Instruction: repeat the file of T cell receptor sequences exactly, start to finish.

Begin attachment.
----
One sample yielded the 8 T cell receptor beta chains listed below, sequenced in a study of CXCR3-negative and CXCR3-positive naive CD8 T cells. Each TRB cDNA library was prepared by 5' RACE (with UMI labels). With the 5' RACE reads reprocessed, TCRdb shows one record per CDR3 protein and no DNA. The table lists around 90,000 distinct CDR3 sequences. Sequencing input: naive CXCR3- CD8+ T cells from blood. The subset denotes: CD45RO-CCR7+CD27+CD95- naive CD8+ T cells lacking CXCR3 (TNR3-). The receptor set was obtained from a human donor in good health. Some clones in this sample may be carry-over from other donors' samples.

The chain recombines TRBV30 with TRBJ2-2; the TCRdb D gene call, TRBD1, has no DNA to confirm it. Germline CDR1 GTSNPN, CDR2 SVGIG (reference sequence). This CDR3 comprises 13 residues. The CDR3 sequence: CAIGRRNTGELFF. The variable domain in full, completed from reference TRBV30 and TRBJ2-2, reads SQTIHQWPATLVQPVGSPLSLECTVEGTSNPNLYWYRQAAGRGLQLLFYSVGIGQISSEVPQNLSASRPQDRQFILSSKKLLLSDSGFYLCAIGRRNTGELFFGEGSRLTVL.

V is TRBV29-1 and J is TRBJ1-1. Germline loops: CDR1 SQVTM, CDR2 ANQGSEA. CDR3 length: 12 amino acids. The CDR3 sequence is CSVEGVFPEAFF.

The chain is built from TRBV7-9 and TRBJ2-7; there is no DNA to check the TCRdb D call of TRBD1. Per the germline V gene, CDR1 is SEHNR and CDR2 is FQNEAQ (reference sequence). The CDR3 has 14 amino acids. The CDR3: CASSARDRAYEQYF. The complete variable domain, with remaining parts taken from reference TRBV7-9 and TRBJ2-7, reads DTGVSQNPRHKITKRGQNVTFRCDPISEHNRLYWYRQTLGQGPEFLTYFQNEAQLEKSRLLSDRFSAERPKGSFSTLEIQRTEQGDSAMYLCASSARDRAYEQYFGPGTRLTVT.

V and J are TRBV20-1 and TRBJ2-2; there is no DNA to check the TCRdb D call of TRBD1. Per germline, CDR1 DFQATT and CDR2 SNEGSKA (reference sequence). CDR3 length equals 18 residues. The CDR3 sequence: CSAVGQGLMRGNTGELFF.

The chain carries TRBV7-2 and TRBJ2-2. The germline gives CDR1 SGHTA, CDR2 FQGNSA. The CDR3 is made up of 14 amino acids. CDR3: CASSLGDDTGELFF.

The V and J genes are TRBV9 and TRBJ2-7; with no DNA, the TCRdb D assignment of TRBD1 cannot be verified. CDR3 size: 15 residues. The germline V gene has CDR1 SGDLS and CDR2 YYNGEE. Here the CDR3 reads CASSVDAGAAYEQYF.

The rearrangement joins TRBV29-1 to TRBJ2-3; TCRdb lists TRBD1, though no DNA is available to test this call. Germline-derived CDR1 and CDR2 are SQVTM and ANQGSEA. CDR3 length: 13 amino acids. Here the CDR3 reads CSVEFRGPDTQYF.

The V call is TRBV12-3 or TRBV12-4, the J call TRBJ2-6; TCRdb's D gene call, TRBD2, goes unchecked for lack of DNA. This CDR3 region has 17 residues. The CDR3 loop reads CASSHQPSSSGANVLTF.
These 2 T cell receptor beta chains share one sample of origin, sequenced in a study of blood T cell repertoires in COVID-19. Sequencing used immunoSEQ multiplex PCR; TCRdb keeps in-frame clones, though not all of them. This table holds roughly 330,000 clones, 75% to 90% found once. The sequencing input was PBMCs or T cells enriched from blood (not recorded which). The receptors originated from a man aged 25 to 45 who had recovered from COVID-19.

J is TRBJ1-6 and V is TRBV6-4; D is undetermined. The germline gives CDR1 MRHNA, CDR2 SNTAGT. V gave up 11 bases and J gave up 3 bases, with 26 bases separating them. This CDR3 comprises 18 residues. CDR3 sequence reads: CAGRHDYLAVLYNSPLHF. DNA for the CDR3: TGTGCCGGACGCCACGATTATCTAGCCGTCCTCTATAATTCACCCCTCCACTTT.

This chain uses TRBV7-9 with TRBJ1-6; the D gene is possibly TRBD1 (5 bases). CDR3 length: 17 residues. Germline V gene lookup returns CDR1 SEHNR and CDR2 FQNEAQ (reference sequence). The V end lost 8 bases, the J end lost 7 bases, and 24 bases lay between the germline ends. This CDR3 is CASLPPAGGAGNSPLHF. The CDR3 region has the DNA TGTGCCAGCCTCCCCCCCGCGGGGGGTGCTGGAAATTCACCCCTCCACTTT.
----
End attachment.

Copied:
One sample yielded the 8 T cell receptor beta chains listed below, sequenced in a study of CXCR3-negative and CXCR3-positive naive CD8 T cells. Each TRB cDNA library was prepared by 5' RACE (with UMI labels). With the 5' RACE reads reprocessed, TCRdb shows one record per CDR3 protein and no DNA. The table lists around 90,000 distinct CDR3 sequences. Sequencing input: naive CXCR3- CD8+ T cells from blood. The subset denotes: CD45RO-CCR7+CD27+CD95- naive CD8+ T cells lacking CXCR3 (TNR3-). The receptor set was obtained from a human donor in good health. Some clones in this sample may be carry-over from other donors' samples.

The chain recombines TRBV30 with TRBJ2-2; the TCRdb D gene call, TRBD1, has no DNA to confirm it. Germline CDR1 GTSNPN, CDR2 SVGIG (reference sequence). This CDR3 comprises 13 residues. The CDR3 sequence: CAIGRRNTGELFF. The variable domain in full, completed from reference TRBV30 and TRBJ2-2, reads SQTIHQWPATLVQPVGSPLSLECTVEGTSNPNLYWYRQAAGRGLQLLFYSVGIGQISSEVPQNLSASRPQDRQFILSSKKLLLSDSGFYLCAIGRRNTGELFFGEGSRLTVL.

V is TRBV29-1 and J is TRBJ1-1. Germline loops: CDR1 SQVTM, CDR2 ANQGSEA. CDR3 length: 12 amino acids. The CDR3 sequence is CSVEGVFPEAFF.

The chain is built from TRBV7-9 and TRBJ2-7; there is no DNA to check the TCRdb D call of TRBD1. Per the germline V gene, CDR1 is SEHNR and CDR2 is FQNEAQ (reference sequence). The CDR3 has 14 amino acids. The CDR3: CASSARDRAYEQYF. The complete variable domain, with remaining parts taken from reference TRBV7-9 and TRBJ2-7, reads DTGVSQNPRHKITKRGQNVTFRCDPISEHNRLYWYRQTLGQGPEFLTYFQNEAQLEKSRLLSDRFSAERPKGSFSTLEIQRTEQGDSAMYLCASSARDRAYEQYFGPGTRLTVT.

V and J are TRBV20-1 and TRBJ2-2; there is no DNA to check the TCRdb D call of TRBD1. Per germline, CDR1 DFQATT and CDR2 SNEGSKA (reference sequence). CDR3 length equals 18 residues. The CDR3 sequence: CSAVGQGLMRGNTGELFF.

The chain carries TRBV7-2 and TRBJ2-2. The germline gives CDR1 SGHTA, CDR2 FQGNSA. The CDR3 is made up of 14 amino acids. CDR3: CASSLGDDTGELFF.

The V and J genes are TRBV9 and TRBJ2-7; with no DNA, the TCRdb D assignment of TRBD1 cannot be verified. CDR3 size: 15 residues. The germline V gene has CDR1 SGDLS and CDR2 YYNGEE. Here the CDR3 reads CASSVDAGAAYEQYF.

The rearrangement joins TRBV29-1 to TRBJ2-3; TCRdb lists TRBD1, though no DNA is available to test this call. Germline-derived CDR1 and CDR2 are SQVTM and ANQGSEA. CDR3 length: 13 amino acids. Here the CDR3 reads CSVEFRGPDTQYF.

The V call is TRBV12-3 or TRBV12-4, the J call TRBJ2-6; TCRdb's D gene call, TRBD2, goes unchecked for lack of DNA. This CDR3 region has 17 residues. The CDR3 loop reads CASSHQPSSSGANVLTF.
These 2 T cell receptor beta chains share one sample of origin, sequenced in a study of blood T cell repertoires in COVID-19. Sequencing used immunoSEQ multiplex PCR; TCRdb keeps in-frame clones, though not all of them. This table holds roughly 330,000 clones, 75% to 90% found once. The sequencing input was PBMCs or T cells enriched from blood (not recorded which). The receptors originated from a man aged 25 to 45 who had recovered from COVID-19.

J is TRBJ1-6 and V is TRBV6-4; D is undetermined. The germline gives CDR1 MRHNA, CDR2 SNTAGT. V gave up 11 bases and J gave up 3 bases, with 26 bases separating them. This CDR3 comprises 18 residues. CDR3 sequence reads: CAGRHDYLAVLYNSPLHF. DNA for the CDR3: TGTGCCGGACGCCACGATTATCTAGCCGTCCTCTATAATTCACCCCTCCACTTT.

This chain uses TRBV7-9 with TRBJ1-6; the D gene is possibly TRBD1 (5 bases). CDR3 length: 17 residues. Germline V gene lookup returns CDR1 SEHNR and CDR2 FQNEAQ (reference sequence). The V end lost 8 bases, the J end lost 7 bases, and 24 bases lay between the germline ends. This CDR3 is CASLPPAGGAGNSPLHF. The CDR3 region has the DNA TGTGCCAGCCTCCCCCCCGCGGGGGGTGCTGGAAATTCACCCCTCCACTTT.